Am I making all this up? Maybe. But whatever the reason, this honey is so dark it’s almost black, and it tastes, I swear, like elderflowers. The summer stuff was great, but this is a world apart.

An Attempt at Science

This summer I’m using Neptune’s Harvest Fish & Seaweed Fertilizer on everything I grow. It has great Amazon reviews, and it was available at the urban farm supply store where I talked so long with the owner I felt obligated to buy something. I’ve gone whole hog on ideas for much stupider reasons.20150611_094656_HDR

And I have to say, my garden does look a lot more impressive.



On the left we have last year at this time, and on the right we have this year, all fishified.

The fish-drenched guys are definitely further along. The chives are enormous, the greens at the far end are a solid mass, and the peas have completely escaped their trellis. Of course… last year I didn’t plant anything until I got my plot at the end of April. Most of the things in this year’s picture were planted indoors during a February snowstorm. There are more scientifically rigorous studies…

Like this one!

I’ve chosen two vegetables I know grow quickly. I don’t know anything that grows faster than radishes, but I’m worried the hot weather will set them back, so I’m planting beans as well.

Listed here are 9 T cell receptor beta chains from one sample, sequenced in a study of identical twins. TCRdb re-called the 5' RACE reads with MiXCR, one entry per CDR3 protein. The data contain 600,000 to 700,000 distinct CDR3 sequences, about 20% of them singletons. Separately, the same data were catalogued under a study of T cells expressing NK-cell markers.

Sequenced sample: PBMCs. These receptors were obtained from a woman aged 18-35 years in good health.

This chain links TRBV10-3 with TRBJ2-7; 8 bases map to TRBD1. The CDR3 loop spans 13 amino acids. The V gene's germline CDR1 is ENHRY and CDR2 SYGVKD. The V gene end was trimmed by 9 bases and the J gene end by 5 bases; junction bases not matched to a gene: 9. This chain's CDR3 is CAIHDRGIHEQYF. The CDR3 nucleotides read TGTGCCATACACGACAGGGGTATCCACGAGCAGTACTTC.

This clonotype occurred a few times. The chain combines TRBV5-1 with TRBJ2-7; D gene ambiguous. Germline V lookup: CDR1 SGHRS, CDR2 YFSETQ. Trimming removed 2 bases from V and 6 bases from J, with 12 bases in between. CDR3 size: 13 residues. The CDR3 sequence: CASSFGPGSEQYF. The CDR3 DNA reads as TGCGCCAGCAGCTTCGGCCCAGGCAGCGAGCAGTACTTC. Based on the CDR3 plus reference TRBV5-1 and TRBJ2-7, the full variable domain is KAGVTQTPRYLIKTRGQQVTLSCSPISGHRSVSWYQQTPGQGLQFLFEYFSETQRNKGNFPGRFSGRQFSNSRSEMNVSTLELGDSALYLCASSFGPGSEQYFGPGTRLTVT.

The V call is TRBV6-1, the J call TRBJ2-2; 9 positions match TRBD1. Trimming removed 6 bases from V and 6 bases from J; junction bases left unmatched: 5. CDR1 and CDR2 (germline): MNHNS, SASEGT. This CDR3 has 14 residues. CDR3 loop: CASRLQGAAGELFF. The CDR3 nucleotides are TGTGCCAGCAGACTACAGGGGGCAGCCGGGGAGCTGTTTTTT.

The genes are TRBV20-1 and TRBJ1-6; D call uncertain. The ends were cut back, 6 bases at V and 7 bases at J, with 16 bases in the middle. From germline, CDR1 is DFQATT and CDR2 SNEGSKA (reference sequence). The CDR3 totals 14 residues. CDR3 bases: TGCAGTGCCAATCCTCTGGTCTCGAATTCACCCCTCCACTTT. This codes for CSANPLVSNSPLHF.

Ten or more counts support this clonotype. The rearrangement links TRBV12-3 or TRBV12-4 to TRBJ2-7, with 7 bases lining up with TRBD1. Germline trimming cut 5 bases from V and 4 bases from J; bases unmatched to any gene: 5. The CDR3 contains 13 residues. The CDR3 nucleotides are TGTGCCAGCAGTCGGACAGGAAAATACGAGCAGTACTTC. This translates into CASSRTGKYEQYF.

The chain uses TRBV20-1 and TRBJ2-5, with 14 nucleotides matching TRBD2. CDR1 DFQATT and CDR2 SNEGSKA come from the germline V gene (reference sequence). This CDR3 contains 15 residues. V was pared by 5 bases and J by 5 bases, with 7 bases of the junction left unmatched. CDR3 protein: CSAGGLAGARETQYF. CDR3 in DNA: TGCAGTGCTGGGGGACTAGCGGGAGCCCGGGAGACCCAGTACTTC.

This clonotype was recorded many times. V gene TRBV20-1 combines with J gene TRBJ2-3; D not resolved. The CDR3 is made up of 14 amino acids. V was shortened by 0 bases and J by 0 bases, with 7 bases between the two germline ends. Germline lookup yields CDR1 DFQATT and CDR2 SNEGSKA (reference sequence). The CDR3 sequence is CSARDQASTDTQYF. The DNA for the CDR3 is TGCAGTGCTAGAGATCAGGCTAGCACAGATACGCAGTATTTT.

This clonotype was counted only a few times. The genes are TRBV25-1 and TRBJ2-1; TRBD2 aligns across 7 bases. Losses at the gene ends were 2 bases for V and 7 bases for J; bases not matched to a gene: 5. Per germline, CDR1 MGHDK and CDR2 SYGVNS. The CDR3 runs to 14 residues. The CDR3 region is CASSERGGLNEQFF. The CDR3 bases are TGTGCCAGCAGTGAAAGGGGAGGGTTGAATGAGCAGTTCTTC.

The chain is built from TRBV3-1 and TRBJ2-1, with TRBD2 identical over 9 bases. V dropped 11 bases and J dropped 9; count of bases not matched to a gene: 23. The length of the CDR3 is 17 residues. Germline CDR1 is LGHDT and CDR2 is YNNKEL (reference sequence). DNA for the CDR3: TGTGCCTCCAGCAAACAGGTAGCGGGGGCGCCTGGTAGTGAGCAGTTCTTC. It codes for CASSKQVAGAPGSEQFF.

20150618_161848_HDRThe Neptune’s bottle suggests soaking seeds before planting in a solution of 1 tsp fertilizer to 1 cup water. Do radish and bean seeds like to be soaked? I’ve never heard they do, but I’m doing it anyway! I’m also doing a control of seeds soaked in regular tap water.20150611_182021_HDR

If you’ve never used fish fertilizer before, trust me when I say it smells just as good as it looks.

I let the seeds soak for 24 hours, then planted them. Another use for Neptune’s, and the one I’ve been using in my garden, is a simple watering with a very diluted solution every one to two weeks. So I sowed a set of each seed that will be watered normally, and a set that will be fished. If you’ve been doing your math, you’ll know that comes out to eight different treatments.


And here they are!

All sown at exactly the same time in soil from the same bag in basically the same containers are plain radishes and beans, fish watered radishes and beans, water-soaked radishes and beans, and fish-soaked radishes and beans. I’ve put three seeds evenly spaced in each pot, so hopefully individual seed quality doesn’t get too much in the way. I lightly watered the plain pots with water and the fish pots with fish solution.

After only four days the radishes, true to form, were making an appearance. At least one plant emerged in every pot.

Oddly enough, though, the water-treated seedlings look vastly healthier.








Go ahead and click on the pictures to enlarge them so you can see the seedlings and my beautiful labeling. The plain seedlings look more developed and vividly green. Their leaves are splayed out completely. Also, only the completely untreated pot has two of its three seedlings already. The fish seedlings, on the other hand, look yellower and not fully opened yet. This could be chalked up to a few hours’ difference in growth at this stage, but I really did sow everything in one go. Eagle-eyed readers may notice that there are berries just everywhere. They’re mulberries, and they’re getting a post of their own soon.

I’ll be tracking the seedlings’ growth and updating every now and again. If this current trend continues, maybe I’ll have enough evidence to bring down Big Fish.